Brady, Prescott, Kelce: Top 10 of the biggest steals in NFL Draft history

Tom Brady of the New England Patriots

This year’s NFL Draft will be taking place in Las Vegas, a place where sometimes a gamble can pay off in a very big way.

Whilst a lot of focus will be drawn to the early rounds of the draft, there will always be some players who slip past the major names and fall to the later rounds.

But whilst they may have had a rough time getting into the NFL, often those players that slip down the pecking order can go on to have incredible NFL careers, much like the guys in our top ten steals of the draft. 

For this list we will only be looking at players who were taken in the third round or later and after the year 2000:

10. Frank Gore

Drafted at 65 by the San Francisco 49ers in 2005

It seems only fitting that we start this list off with someone who has just recently retired from the game and who goes down as one of the most productive running backs in NFL history. Across his 16-year NFL career, he racked up a total of 16,000 yards, which ranks 3rd all-time amongst all NFL players. 

He was also named on the NFL’s All-Decade team of the 2010s and was elected to five Pro-Bowls, making him one of the best to ever play the position and certainly more than worth the third-round pick that the San Francisco 49ers used to acquire him. 

9. Dak Prescott

Drafted at 135 by the Dallas Cowboys in 2016

Whilst a lot of the talk going into the draft in 2016 circulated around Jared Goff & Carson Wentz, who would go numbers 1 and 2 respectively, falling all the way into the 4th round was the Mississippi State Bulldog Prescott to the Dallas Cowboys.


Whilst initially brought in to back up veteran Tony Romo, an injury in preseason gave the rookie a chance to take over, and he never looked back.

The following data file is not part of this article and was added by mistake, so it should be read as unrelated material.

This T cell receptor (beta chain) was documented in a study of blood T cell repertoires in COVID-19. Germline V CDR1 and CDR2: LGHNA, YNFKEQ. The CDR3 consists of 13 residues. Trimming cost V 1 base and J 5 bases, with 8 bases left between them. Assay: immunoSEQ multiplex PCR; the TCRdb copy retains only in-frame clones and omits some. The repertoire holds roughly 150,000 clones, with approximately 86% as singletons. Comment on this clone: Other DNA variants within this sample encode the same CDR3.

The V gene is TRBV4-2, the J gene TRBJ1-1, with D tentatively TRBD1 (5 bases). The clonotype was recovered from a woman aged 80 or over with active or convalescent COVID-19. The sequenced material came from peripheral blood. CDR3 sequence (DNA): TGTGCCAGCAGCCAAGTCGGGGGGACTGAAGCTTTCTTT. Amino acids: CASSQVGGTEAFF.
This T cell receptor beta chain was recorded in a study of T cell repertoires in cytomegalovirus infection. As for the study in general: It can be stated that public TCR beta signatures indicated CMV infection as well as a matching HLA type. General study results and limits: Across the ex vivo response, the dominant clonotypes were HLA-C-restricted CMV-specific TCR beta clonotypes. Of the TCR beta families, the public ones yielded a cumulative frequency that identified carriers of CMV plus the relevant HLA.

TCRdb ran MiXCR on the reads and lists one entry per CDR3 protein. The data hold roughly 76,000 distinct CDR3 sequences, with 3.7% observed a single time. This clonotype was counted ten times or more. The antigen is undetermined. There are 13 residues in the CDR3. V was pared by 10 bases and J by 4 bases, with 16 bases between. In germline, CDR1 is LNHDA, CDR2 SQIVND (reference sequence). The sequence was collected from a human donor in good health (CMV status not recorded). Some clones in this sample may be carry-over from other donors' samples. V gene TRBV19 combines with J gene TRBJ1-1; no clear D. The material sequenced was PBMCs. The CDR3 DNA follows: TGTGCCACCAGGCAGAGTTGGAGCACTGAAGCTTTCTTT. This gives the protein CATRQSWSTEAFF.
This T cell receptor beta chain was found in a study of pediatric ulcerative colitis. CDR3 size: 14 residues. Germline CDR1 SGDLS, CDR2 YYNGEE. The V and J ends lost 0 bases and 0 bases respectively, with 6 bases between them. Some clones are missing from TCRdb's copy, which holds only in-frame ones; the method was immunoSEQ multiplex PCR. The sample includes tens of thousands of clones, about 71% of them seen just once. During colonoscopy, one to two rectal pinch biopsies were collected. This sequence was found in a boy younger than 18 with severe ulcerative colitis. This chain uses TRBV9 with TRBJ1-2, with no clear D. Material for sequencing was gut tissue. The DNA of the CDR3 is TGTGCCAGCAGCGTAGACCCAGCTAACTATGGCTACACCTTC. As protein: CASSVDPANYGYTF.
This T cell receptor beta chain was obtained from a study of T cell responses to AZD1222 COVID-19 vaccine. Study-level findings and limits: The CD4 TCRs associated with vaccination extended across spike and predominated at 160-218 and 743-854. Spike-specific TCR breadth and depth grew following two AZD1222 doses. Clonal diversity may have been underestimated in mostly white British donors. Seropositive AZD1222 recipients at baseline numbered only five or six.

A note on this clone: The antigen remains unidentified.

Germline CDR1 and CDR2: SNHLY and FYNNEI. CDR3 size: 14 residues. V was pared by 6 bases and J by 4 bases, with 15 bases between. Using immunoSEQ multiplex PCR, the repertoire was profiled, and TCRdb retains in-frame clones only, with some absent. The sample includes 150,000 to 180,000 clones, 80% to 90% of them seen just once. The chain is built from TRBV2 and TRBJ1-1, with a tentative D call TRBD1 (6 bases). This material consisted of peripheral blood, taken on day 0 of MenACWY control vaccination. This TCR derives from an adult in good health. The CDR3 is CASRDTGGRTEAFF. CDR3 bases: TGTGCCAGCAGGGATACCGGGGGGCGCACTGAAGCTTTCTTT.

He took the Cowboys to the playoffs and earned himself NFL Offensive Rookie of the Year honours, ahead of his teammate Ezekiel Elliott, and has settled himself as the Cowboys’ franchise quarterback for the foreseeable future. 

8. Robert Mathis

Taken at 138 by the Indianapolis Colts in 2003

Whilst the Indianapolis Colts sides of the 2000s onwards were mainly talked about because of Peyton Manning, on the other side of the ball was someone who had almost as much impact on the team’s success in those days.

The outside linebacker/defensive end, a 5th round pick, kept opposing offences at bay by making close to 600 tackles in the regular and postseason to go along with 129.5 sacks and 59 forced fumbles (leading the league in that stat three times) on his way to winning one Super Bowl in 2007 and making five Pro Bowls.

Credit to Colin Telesz

7. Jared Allen

Taken at 126 by the Kansas City Chiefs in 2004

Someone who spent over a decade striking fear into the heart of opposing offensive lines and quarterbacks, there was arguably nobody better at grabbing sacks than the Kansas City Chiefs’ 4th round pick out of Idaho State during his spell in the NFL. 

136 times he managed to put the quarterback into the ground, racking up double digits in 8 out of 9 seasons between 2005 and 2013, including an impressive 22 in 2011 whilst with the Vikings where he spent the best part of his career.

Whilst he never won a Super Bowl, he was named first-team All-Pro four times, and led the league in sacks twice. 

6. Travis Kelce

Taken at 63 by the Kansas City Chiefs in 2013

When it comes to players making an impact in recent years in the NFL, other than quarterbacks, there are arguably none who have had a bigger impact on their side than the tight end from Kansas City out of the University of Cincinnati.

Whilst it does help to have Patrick Mahomes throwing you the ball, his numbers for a tight end have made him one of the most feared pass catchers in the league. Averaging 12.8 yards a reception, he has put up over 10,000 yards in the regular season on his way to 69 touchdown receptions in the regular and postseason. 

The 5th tight end taken in the 2013 Draft, he’s certainly proved himself the most productive member of his class so far.